Democratic mayoral candidate John Cranley wants to debate Vice Mayor Roxanne Qualls, a Democrat who’s also running for mayor, over the city’s plan to privatize parking services. Cranley, a former council member, has pushed the city to find an alternative to the privatization plan — sometimes leading him to make claims with little backing. Qualls isn’t ecstatic about the privatization plan, but she seems to side with City Manager Milton Dohoney’s position that it’s necessary to avoid the layoff of 344 city employees.
County officials around the state are peeved at Gov. John Kasich’s budget plan because it limits how much they can leverage in county sales taxes.
The proposal bars counties from changing their sales tax rates for
three years starting July 2013, and it also adjusts county’s rates to
force a 10 percent revenue increase over the prior year beginning
December 2013. The Kasich administration claims the move is necessary to
prevent county governments from using the governor’s plan to subtly raise the sales tax, but county officials argue the
move infringes on local rights. Kasich’s plan lowers the state sales tax rate from 5.5 percent to 5 percent, but it expands what’s affected by the tax.
CityBeat analyzed Kasich’s budget proposal yesterday:
Kasich’s school funding plan is also drawing complaints from school leaders. At a press conference, Kasich made his plan sound fairly progressive, but school leaders found the actual numbers underwhelming, and 60 percent of schools won’t get any increased funding.
City Council Member Chris Seelbach took to Facebook to slam Cranley for some recent comments regarding freestanding public restrooms. During an interview with Bill Cunningham, Cranley tried to politicize the issue by saying City Council wants to build a $100,000 freestanding restroom. In his Facebook post, Seelbach explained that’s not the case: “John Cranley, if you haven't heard (which I find surprising), NO ONE on City Council has ever said, in any capacity, that we should spend $100,000+ on a 24-hour public restroom facility. No one. In fact, I went on Bill Cunningham to make that clear. I'd appreciate if you'd stop trying to politicize the real issue: Finding a way to offer more public restroom choices in our urban core for our growing and thriving city. In case you didn't hear my interview with Cunningham, or my comments to almost every media source in this region, I'll post the interview again.” Seelbach’s interview with Cunningham can be found here.
Clifton’s new grocery store will begin construction next week. Goessling's Market-Clifton is finally replacing Keller's IGA on Ludlow Avenue.
A local high school’s prom was canceled to punish students for a massive water balloon fight at lunch. The giant fight was planned as a prank on social media, and school staff tried to prevent it by warning students of the repercussions on the day of the prank. Students did not listen. Prom was lame, anyway.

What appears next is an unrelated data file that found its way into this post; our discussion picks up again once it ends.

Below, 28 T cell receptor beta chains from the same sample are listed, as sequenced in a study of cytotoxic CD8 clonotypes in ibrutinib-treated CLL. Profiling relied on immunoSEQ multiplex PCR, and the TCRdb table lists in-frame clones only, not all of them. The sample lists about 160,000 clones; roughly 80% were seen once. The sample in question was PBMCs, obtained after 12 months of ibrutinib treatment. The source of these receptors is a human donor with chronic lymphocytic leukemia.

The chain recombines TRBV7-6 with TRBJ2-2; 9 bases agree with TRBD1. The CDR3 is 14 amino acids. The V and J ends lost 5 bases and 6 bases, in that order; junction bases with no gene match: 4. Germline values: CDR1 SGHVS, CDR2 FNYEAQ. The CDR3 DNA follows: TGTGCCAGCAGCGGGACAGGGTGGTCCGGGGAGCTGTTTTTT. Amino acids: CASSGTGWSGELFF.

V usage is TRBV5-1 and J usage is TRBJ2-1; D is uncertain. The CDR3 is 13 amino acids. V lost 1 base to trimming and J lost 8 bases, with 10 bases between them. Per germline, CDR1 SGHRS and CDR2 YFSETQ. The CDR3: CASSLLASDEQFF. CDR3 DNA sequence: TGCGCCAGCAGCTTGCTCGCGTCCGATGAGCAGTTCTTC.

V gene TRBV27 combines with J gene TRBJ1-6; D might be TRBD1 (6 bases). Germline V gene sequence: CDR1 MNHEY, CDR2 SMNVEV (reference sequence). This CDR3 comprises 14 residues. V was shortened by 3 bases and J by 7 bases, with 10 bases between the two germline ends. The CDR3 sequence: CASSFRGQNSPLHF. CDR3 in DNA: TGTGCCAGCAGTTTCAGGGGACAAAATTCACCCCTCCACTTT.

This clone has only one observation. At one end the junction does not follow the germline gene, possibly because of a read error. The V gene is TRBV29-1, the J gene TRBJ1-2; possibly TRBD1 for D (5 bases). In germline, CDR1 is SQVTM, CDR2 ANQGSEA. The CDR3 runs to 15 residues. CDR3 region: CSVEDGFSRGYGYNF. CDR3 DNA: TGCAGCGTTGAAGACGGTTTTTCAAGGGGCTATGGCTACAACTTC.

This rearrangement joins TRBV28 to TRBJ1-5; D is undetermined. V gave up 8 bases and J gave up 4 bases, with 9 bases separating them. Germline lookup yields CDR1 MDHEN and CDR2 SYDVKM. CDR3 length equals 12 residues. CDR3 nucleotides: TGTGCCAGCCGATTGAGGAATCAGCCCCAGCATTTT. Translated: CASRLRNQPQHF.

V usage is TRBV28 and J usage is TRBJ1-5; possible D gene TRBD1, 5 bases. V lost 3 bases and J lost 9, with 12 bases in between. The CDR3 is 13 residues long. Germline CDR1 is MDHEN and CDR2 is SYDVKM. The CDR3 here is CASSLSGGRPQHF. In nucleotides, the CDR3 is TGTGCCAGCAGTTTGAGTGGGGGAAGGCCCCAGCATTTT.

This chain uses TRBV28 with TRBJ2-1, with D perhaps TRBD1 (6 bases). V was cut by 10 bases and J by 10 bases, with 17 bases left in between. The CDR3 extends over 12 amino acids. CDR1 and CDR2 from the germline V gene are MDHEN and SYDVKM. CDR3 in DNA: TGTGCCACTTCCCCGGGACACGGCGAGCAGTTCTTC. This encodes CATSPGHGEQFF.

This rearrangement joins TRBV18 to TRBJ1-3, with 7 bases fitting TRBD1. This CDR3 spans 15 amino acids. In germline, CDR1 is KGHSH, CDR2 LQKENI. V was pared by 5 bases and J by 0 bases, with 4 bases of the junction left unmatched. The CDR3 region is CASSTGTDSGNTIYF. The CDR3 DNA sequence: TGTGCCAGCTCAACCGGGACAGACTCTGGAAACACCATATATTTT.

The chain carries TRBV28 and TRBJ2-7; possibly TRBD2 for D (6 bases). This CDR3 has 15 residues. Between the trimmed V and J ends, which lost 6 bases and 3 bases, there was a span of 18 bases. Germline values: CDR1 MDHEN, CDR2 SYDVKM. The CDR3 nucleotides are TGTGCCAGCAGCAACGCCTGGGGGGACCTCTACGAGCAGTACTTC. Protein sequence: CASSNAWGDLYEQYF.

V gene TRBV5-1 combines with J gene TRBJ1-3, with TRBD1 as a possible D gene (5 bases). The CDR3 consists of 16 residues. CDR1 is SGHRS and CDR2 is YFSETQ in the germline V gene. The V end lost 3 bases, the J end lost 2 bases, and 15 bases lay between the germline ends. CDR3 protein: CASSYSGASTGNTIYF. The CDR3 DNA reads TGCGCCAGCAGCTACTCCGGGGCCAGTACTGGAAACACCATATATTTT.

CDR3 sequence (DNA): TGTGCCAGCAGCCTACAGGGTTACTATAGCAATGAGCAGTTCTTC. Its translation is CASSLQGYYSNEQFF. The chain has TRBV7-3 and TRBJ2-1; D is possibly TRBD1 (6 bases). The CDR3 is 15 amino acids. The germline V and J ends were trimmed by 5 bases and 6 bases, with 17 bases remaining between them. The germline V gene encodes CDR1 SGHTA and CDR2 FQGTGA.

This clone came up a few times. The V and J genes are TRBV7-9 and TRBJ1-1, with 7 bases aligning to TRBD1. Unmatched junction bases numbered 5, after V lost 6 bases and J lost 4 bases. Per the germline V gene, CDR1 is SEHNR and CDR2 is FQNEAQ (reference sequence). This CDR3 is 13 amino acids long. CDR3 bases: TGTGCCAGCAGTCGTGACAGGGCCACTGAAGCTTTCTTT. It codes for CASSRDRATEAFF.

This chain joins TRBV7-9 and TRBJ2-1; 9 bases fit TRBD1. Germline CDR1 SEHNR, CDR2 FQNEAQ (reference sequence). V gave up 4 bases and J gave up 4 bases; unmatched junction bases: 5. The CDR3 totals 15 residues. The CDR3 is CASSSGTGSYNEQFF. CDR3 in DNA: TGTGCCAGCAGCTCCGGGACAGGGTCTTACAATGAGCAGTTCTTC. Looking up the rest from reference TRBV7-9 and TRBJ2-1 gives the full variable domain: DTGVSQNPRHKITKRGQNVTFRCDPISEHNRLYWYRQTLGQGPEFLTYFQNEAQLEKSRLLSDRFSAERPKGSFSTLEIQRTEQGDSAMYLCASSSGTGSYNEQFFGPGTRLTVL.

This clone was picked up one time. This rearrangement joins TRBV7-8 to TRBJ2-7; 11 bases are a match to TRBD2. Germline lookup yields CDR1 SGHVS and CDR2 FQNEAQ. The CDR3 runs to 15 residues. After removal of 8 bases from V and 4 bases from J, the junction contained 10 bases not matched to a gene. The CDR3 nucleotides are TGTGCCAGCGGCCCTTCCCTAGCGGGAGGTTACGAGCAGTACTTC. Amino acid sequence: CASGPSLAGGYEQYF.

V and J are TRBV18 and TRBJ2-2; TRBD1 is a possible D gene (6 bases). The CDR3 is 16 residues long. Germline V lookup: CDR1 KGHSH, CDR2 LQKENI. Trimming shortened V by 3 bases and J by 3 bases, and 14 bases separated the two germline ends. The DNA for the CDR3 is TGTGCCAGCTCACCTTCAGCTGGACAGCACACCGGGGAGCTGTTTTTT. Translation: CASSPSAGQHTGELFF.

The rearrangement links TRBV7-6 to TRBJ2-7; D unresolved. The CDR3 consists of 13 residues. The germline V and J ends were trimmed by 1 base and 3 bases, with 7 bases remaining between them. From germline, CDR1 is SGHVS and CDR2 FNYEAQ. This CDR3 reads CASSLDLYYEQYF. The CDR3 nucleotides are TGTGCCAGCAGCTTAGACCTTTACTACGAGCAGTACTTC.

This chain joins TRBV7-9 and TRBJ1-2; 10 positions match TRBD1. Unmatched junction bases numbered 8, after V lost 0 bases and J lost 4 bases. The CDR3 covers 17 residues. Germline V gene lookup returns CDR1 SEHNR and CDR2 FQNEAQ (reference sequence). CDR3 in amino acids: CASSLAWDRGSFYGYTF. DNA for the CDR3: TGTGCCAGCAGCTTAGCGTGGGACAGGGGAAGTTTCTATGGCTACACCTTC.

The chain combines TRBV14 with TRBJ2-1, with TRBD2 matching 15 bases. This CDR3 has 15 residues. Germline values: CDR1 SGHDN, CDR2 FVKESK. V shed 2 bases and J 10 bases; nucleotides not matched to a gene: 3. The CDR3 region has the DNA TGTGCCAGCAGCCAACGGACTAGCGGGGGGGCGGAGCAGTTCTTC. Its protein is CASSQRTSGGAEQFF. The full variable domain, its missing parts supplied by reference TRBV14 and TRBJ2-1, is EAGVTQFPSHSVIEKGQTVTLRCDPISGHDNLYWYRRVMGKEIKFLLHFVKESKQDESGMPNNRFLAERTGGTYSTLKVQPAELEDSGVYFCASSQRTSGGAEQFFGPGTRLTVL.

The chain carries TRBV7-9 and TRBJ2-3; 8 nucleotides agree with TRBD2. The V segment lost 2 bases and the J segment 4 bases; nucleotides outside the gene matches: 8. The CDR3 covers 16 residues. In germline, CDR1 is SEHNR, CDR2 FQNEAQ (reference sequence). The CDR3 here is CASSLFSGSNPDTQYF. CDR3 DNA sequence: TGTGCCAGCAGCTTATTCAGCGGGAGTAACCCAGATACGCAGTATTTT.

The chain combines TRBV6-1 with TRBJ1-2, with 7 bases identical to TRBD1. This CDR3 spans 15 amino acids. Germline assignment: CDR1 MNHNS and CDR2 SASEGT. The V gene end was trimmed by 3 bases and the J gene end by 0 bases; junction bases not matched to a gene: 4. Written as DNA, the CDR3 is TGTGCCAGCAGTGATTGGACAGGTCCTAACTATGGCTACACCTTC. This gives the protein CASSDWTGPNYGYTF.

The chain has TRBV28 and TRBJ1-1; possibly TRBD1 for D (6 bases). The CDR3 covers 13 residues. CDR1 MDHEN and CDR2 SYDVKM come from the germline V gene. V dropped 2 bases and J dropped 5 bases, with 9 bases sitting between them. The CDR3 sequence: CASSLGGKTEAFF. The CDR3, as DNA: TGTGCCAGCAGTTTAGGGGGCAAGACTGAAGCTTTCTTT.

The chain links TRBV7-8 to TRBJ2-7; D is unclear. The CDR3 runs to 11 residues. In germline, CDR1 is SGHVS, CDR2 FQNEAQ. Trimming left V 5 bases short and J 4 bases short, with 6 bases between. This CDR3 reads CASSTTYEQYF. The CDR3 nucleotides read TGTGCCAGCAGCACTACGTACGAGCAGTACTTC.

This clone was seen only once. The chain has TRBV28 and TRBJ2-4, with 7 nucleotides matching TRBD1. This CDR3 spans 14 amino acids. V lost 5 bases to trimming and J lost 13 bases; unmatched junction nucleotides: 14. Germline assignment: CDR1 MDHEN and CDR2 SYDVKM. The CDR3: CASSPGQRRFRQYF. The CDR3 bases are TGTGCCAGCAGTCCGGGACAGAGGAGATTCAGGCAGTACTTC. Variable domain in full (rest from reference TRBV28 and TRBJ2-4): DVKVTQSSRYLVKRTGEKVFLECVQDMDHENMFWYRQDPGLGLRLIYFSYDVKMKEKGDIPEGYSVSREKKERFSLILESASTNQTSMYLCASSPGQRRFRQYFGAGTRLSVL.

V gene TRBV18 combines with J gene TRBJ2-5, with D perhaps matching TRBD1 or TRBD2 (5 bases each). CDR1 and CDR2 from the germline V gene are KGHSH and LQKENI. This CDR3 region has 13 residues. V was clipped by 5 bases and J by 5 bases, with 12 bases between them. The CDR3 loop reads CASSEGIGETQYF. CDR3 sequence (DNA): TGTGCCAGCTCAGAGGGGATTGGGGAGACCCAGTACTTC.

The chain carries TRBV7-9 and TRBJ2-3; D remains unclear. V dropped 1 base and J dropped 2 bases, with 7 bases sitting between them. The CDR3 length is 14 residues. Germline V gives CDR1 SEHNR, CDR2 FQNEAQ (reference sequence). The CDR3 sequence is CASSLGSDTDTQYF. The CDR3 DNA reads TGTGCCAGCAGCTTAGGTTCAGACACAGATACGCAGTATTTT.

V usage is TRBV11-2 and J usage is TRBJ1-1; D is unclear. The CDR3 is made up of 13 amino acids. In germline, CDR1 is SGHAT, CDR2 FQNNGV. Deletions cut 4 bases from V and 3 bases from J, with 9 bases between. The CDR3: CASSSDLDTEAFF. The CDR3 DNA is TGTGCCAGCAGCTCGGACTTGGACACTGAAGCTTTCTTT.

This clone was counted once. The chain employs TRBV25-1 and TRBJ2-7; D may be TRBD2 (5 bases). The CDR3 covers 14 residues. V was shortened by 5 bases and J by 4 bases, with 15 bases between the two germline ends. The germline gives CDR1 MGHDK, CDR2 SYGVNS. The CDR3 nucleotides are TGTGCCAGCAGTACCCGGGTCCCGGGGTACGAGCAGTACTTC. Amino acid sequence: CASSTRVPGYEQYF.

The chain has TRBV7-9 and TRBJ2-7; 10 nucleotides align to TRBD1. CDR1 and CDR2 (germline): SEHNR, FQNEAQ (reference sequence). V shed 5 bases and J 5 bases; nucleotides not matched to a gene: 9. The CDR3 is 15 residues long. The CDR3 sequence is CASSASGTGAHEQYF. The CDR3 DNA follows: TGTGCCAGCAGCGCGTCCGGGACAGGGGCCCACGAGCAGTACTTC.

PNC Bank donated $450,000 to Smale Riverfront Park. The money will be used to build the PNC Grow Up Great Adventure Playground, which will have a swinging rope bridge for kids to walk across a canyon. PNC is among a handful companies to donate to the riverfront park; most recently, Procter & Gamble donated $1 million.
Cincinnati was called the most literate city in Ohio.
The Montgomery County Democratic Party endorsed the Freedom to Marry Amendment, which would legalize same-sex marriage. CityBeat wrote about the amendment here.
Kasich’s latest budget proposal would privatize food services in prisons to save $16.2 million. The Ohio Civil Service Employees Association, which represents prison staff, has come out against the plan.
A lawsuit has been filed to take down a Jesus portrait in Jackson Middle School in southern Ohio. The lawsuit is being backed by the American Civil Liberties Union of Ohio and the Freedom from Religion Foundation. They argue the portrait is an “unconstitutional endorsement of religion and must be removed.”
A new cure for color blindness: goofy glasses.
There’s new evidence that a giant asteroid really sparked earth’s last great mass extinction event, which killed the dinosaurs.
A longtime Cincinnati councilwoman who also was the city's first female mayor recently was inducted into the Ohio Senior Citizens Hall of Fame.
Bobbie Sterne, 91, who served for a quarter-century on City Council, was given the honor during a ceremony May 26 at the Capitol Theatre in Columbus. She joins more than 350 people inducted into the Hall of Fame since its creation in 1977.